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He dreams of an pristine ocean clean and pure …

June 1, 2011

… but he swims in one with beer cans, six-pack-wrappers and oil slicks as far as the (goggled) eye can see.

Marblehead’s Christopher Swain is a Dad who wants his daughters to see a world that’s becoming more and more beautiful, not one that’s declining into an abyss of ecological abuse and neglect. His background in Marblehead includes sailing and coming from a nautical family. In college he majored in film and French literature. He has a masters degree in Acupuncture. And he founded The Human Rights Company.

Christopher Swain is also the first person to ever swim the entire length of the Columbia River (1,243 miles) and the Hudson River (343 miles). He also has swum the length of Lake Champlain, the Charles River (the grossest one  in his opinion) and Mystic River, plus he has headed up a United Nations effort for their Decade for the Water campaign, entitled “Blessing the Waters,” with Native Americans.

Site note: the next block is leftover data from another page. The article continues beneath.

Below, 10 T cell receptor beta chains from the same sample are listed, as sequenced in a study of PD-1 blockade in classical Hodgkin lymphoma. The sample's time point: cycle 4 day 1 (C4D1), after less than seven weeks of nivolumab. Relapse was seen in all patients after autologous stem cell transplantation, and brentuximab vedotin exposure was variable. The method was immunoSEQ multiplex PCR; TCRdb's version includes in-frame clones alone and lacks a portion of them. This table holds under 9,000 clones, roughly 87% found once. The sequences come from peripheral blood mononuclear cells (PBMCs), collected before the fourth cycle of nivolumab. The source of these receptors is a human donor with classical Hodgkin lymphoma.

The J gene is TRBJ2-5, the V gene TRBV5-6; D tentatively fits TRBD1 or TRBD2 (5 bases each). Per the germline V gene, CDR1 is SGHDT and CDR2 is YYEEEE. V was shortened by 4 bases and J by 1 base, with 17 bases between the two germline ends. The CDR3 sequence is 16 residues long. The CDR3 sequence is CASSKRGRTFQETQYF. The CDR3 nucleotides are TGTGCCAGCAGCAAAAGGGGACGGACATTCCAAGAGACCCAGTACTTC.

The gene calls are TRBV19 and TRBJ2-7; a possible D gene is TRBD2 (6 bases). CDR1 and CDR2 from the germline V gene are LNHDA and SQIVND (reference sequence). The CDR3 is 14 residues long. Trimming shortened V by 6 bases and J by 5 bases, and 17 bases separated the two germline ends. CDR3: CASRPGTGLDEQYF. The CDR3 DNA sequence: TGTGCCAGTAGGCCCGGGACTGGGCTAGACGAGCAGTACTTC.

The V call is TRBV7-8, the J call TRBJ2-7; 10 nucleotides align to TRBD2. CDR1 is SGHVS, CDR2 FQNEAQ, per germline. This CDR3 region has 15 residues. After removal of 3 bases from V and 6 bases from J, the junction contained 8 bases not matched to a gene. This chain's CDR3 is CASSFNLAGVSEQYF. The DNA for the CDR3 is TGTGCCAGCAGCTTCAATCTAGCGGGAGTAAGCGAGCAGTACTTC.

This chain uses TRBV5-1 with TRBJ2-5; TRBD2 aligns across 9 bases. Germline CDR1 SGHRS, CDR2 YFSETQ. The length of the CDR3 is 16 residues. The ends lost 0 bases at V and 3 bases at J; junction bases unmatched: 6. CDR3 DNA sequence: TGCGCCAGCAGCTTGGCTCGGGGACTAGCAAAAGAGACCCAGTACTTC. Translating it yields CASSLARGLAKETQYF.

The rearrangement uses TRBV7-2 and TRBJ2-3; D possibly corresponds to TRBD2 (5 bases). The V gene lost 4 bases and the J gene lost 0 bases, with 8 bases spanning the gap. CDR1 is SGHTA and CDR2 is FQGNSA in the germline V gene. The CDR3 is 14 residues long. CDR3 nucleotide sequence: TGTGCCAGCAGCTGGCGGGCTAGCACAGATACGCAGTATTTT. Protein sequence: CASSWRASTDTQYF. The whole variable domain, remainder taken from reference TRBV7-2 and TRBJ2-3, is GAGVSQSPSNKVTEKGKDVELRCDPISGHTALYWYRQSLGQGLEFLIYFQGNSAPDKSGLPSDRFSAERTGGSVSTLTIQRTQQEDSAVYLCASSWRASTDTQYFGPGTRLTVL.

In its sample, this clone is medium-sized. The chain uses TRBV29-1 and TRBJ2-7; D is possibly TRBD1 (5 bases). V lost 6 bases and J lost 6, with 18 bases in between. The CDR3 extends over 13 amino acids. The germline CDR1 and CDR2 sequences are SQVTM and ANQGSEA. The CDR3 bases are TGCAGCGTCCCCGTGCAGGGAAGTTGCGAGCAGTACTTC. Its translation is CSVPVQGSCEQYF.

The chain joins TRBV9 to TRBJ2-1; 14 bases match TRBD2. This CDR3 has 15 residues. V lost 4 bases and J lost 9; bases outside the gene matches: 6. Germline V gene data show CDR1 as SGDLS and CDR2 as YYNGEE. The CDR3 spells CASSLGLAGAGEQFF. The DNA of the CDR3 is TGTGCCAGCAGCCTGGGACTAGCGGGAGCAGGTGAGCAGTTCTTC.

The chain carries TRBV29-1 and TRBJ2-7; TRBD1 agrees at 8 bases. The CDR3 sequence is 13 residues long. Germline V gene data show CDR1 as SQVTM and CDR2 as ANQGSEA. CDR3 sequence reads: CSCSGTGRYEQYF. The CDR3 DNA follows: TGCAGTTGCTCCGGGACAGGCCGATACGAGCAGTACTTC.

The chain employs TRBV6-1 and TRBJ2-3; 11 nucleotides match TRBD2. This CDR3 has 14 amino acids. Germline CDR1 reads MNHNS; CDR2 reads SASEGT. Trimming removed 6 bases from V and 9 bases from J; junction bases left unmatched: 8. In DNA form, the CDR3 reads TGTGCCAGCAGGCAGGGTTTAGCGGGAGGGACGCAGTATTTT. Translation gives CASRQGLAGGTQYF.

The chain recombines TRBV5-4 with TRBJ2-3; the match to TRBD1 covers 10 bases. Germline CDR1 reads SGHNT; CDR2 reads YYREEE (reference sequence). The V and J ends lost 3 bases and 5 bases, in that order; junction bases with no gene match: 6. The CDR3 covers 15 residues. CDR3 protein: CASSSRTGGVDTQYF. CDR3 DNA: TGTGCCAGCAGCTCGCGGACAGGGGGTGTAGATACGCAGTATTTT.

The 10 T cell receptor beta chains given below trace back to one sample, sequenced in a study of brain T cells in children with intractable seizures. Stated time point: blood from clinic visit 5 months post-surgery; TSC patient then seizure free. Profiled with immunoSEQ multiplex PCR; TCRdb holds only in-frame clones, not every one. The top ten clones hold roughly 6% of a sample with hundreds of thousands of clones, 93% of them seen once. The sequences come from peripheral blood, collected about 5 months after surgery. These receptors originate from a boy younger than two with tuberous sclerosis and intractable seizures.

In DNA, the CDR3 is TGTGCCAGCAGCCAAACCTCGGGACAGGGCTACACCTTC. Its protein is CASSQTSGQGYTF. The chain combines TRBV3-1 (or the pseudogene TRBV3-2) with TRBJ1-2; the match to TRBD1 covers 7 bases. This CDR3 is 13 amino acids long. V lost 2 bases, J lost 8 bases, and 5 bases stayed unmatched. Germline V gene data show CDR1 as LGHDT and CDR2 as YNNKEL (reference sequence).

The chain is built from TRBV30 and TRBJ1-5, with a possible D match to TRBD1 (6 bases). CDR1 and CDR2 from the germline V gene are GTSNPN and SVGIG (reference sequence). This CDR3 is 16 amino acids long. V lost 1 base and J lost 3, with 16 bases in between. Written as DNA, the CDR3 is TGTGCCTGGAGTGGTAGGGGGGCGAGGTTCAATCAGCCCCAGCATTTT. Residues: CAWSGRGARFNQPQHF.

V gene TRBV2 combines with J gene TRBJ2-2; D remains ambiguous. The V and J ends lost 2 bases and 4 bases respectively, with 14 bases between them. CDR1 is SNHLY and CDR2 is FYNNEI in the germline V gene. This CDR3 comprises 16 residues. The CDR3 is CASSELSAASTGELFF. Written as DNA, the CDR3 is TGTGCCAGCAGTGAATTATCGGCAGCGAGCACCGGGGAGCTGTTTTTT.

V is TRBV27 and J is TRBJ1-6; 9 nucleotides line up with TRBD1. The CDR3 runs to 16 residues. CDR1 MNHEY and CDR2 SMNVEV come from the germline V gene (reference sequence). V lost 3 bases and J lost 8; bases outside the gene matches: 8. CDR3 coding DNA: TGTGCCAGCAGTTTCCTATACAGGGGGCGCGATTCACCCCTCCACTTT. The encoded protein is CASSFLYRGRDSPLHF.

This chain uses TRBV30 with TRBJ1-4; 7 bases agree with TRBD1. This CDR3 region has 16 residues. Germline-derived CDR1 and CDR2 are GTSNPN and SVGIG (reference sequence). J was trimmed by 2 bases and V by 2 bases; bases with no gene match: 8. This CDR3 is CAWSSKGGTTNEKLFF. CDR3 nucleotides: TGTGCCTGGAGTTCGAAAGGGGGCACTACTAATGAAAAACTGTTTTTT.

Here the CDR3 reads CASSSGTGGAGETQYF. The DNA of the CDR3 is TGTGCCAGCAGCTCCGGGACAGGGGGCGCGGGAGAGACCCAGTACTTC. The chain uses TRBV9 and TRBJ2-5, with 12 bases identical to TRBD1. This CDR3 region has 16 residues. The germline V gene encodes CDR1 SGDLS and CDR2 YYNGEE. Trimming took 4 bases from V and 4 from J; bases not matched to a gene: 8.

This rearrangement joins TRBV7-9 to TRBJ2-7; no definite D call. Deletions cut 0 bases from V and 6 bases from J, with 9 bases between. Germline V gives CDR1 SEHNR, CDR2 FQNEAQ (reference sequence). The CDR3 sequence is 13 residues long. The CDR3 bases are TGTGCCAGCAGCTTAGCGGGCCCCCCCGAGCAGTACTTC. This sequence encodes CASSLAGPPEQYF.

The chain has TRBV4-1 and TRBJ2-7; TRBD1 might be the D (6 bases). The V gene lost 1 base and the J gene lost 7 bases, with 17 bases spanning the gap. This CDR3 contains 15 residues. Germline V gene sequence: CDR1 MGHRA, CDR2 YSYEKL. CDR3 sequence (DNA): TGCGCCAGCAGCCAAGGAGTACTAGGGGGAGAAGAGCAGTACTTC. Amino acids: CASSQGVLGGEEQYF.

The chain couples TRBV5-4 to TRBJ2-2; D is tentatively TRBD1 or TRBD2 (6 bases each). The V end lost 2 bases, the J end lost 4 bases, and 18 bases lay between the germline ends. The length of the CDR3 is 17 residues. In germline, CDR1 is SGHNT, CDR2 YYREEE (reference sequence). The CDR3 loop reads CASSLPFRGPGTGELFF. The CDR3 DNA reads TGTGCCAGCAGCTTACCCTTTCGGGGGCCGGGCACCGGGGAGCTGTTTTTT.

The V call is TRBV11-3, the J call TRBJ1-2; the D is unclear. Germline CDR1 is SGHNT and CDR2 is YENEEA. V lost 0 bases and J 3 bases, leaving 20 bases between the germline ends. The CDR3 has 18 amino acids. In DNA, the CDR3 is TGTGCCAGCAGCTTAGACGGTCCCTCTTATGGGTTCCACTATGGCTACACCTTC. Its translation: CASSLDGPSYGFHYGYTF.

He says that he is not a fast swimmer and has never swum competitively. “The skill I have is an ability to take a beating.” And to keep going no matter what. He has stroked through nuclear waste (The Daily Item, 5/31/11), had his skin burned by water-born chemicals, and, as mentioned above, battled constant litter as he swims into history.

He is devoted to educating people about how the stuff we throw out or spread on our lawns, the chemicals that leak out of our cars and factories affect the vital oceans of the planet. He tries to show people how our oceans are more polluted than people think. He takes pH readings and temperature readings in cooperation with NOAA and he shares information with the EPA if he finds something especially awful in the water.

Like a runner among passing cars fighting through cigarette smoke and engine emissions, Swain says, “After rain, I can smell and taste everything that was on the street.” (Some of the wash-offs are unmentionable in this article.)

Christopher Swain has spoken to school children in the area including at the Johnson School on Nahant. Surrounded by water, these island children seemed especially interested.

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